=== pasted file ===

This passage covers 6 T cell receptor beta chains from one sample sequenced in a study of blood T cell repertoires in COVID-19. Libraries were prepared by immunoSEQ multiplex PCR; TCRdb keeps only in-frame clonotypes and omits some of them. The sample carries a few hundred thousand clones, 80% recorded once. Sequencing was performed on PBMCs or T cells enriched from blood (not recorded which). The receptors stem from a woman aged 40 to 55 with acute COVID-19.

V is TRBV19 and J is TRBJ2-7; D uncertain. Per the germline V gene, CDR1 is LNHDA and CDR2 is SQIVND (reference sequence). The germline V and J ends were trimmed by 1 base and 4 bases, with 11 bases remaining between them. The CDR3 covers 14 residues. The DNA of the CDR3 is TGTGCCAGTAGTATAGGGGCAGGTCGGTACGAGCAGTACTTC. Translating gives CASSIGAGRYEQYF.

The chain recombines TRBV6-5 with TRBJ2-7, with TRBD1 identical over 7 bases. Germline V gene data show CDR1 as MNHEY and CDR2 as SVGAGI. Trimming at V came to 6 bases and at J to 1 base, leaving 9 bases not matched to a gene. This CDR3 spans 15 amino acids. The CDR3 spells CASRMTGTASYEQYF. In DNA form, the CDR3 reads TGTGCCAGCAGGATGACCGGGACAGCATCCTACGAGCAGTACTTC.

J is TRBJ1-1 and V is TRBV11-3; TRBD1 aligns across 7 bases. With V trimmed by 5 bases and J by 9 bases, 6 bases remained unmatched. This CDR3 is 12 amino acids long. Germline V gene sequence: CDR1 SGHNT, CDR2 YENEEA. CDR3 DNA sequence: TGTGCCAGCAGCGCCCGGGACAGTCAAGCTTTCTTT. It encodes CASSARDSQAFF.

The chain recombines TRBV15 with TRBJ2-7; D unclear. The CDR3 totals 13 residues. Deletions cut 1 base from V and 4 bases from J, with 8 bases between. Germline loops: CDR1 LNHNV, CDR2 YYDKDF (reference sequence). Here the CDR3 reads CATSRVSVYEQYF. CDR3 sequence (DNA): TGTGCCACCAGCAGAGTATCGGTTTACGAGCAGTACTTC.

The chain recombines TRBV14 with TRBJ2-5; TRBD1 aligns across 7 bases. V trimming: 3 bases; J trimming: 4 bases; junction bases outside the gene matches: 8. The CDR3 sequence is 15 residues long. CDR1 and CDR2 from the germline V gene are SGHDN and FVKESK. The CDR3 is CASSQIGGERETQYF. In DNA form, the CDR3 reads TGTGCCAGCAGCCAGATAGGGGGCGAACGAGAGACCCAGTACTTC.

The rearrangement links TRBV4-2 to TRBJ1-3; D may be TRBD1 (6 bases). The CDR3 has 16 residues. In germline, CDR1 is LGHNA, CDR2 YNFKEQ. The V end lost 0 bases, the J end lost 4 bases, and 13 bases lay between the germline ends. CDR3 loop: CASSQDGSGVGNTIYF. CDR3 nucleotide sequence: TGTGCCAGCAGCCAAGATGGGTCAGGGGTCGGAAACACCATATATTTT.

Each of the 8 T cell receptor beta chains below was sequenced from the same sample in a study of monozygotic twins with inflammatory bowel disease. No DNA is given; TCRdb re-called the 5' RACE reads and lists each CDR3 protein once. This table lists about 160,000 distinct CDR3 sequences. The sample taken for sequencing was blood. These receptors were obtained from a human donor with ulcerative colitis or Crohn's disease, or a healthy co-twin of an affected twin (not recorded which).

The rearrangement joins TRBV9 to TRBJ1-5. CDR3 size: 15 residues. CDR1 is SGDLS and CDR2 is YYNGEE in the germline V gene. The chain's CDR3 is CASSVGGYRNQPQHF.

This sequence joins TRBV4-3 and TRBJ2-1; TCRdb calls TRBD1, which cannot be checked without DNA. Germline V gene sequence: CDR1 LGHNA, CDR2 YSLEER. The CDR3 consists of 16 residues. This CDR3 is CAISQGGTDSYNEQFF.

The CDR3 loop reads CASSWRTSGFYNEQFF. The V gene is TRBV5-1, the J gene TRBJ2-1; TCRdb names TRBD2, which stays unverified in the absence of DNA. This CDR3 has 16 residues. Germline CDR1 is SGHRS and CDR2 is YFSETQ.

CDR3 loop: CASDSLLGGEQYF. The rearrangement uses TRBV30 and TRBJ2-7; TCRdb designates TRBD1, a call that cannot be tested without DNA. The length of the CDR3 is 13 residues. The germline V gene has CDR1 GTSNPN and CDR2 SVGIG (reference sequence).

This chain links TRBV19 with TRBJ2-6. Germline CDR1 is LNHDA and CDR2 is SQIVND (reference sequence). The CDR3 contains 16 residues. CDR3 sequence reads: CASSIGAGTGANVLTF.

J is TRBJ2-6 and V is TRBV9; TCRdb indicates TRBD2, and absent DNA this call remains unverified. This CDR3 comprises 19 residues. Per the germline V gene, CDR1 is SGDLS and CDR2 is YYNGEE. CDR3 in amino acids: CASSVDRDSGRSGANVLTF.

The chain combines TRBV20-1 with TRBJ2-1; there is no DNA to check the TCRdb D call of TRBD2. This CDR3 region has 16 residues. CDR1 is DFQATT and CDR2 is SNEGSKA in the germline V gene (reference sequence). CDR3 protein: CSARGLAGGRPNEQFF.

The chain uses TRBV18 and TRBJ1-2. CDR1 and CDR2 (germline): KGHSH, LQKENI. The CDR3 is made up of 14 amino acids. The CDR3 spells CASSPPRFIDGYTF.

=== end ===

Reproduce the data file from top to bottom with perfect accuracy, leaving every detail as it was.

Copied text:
This passage covers 6 T cell receptor beta chains from one sample sequenced in a study of blood T cell repertoires in COVID-19. Libraries were prepared by immunoSEQ multiplex PCR; TCRdb keeps only in-frame clonotypes and omits some of them. The sample carries a few hundred thousand clones, 80% recorded once. Sequencing was performed on PBMCs or T cells enriched from blood (not recorded which). The receptors stem from a woman aged 40 to 55 with acute COVID-19.

V is TRBV19 and J is TRBJ2-7; D uncertain. Per the germline V gene, CDR1 is LNHDA and CDR2 is SQIVND (reference sequence). The germline V and J ends were trimmed by 1 base and 4 bases, with 11 bases remaining between them. The CDR3 covers 14 residues. The DNA of the CDR3 is TGTGCCAGTAGTATAGGGGCAGGTCGGTACGAGCAGTACTTC. Translating gives CASSIGAGRYEQYF.

The chain recombines TRBV6-5 with TRBJ2-7, with TRBD1 identical over 7 bases. Germline V gene data show CDR1 as MNHEY and CDR2 as SVGAGI. Trimming at V came to 6 bases and at J to 1 base, leaving 9 bases not matched to a gene. This CDR3 spans 15 amino acids. The CDR3 spells CASRMTGTASYEQYF. In DNA form, the CDR3 reads TGTGCCAGCAGGATGACCGGGACAGCATCCTACGAGCAGTACTTC.

J is TRBJ1-1 and V is TRBV11-3; TRBD1 aligns across 7 bases. With V trimmed by 5 bases and J by 9 bases, 6 bases remained unmatched. This CDR3 is 12 amino acids long. Germline V gene sequence: CDR1 SGHNT, CDR2 YENEEA. CDR3 DNA sequence: TGTGCCAGCAGCGCCCGGGACAGTCAAGCTTTCTTT. It encodes CASSARDSQAFF.

The chain recombines TRBV15 with TRBJ2-7; D unclear. The CDR3 totals 13 residues. Deletions cut 1 base from V and 4 bases from J, with 8 bases between. Germline loops: CDR1 LNHNV, CDR2 YYDKDF (reference sequence). Here the CDR3 reads CATSRVSVYEQYF. CDR3 sequence (DNA): TGTGCCACCAGCAGAGTATCGGTTTACGAGCAGTACTTC.

The chain recombines TRBV14 with TRBJ2-5; TRBD1 aligns across 7 bases. V trimming: 3 bases; J trimming: 4 bases; junction bases outside the gene matches: 8. The CDR3 sequence is 15 residues long. CDR1 and CDR2 from the germline V gene are SGHDN and FVKESK. The CDR3 is CASSQIGGERETQYF. In DNA form, the CDR3 reads TGTGCCAGCAGCCAGATAGGGGGCGAACGAGAGACCCAGTACTTC.

The rearrangement links TRBV4-2 to TRBJ1-3; D may be TRBD1 (6 bases). The CDR3 has 16 residues. In germline, CDR1 is LGHNA, CDR2 YNFKEQ. The V end lost 0 bases, the J end lost 4 bases, and 13 bases lay between the germline ends. CDR3 loop: CASSQDGSGVGNTIYF. CDR3 nucleotide sequence: TGTGCCAGCAGCCAAGATGGGTCAGGGGTCGGAAACACCATATATTTT.

Each of the 8 T cell receptor beta chains below was sequenced from the same sample in a study of monozygotic twins with inflammatory bowel disease. No DNA is given; TCRdb re-called the 5' RACE reads and lists each CDR3 protein once. This table lists about 160,000 distinct CDR3 sequences. The sample taken for sequencing was blood. These receptors were obtained from a human donor with ulcerative colitis or Crohn's disease, or a healthy co-twin of an affected twin (not recorded which).

The rearrangement joins TRBV9 to TRBJ1-5. CDR3 size: 15 residues. CDR1 is SGDLS and CDR2 is YYNGEE in the germline V gene. The chain's CDR3 is CASSVGGYRNQPQHF.

This sequence joins TRBV4-3 and TRBJ2-1; TCRdb calls TRBD1, which cannot be checked without DNA. Germline V gene sequence: CDR1 LGHNA, CDR2 YSLEER. The CDR3 consists of 16 residues. This CDR3 is CAISQGGTDSYNEQFF.

The CDR3 loop reads CASSWRTSGFYNEQFF. The V gene is TRBV5-1, the J gene TRBJ2-1; TCRdb names TRBD2, which stays unverified in the absence of DNA. This CDR3 has 16 residues. Germline CDR1 is SGHRS and CDR2 is YFSETQ.

CDR3 loop: CASDSLLGGEQYF. The rearrangement uses TRBV30 and TRBJ2-7; TCRdb designates TRBD1, a call that cannot be tested without DNA. The length of the CDR3 is 13 residues. The germline V gene has CDR1 GTSNPN and CDR2 SVGIG (reference sequence).

This chain links TRBV19 with TRBJ2-6. Germline CDR1 is LNHDA and CDR2 is SQIVND (reference sequence). The CDR3 contains 16 residues. CDR3 sequence reads: CASSIGAGTGANVLTF.

J is TRBJ2-6 and V is TRBV9; TCRdb indicates TRBD2, and absent DNA this call remains unverified. This CDR3 comprises 19 residues. Per the germline V gene, CDR1 is SGDLS and CDR2 is YYNGEE. CDR3 in amino acids: CASSVDRDSGRSGANVLTF.

The chain combines TRBV20-1 with TRBJ2-1; there is no DNA to check the TCRdb D call of TRBD2. This CDR3 region has 16 residues. CDR1 is DFQATT and CDR2 is SNEGSKA in the germline V gene (reference sequence). CDR3 protein: CSARGLAGGRPNEQFF.

The chain uses TRBV18 and TRBJ1-2. CDR1 and CDR2 (germline): KGHSH, LQKENI. The CDR3 is made up of 14 amino acids. The CDR3 spells CASSPPRFIDGYTF.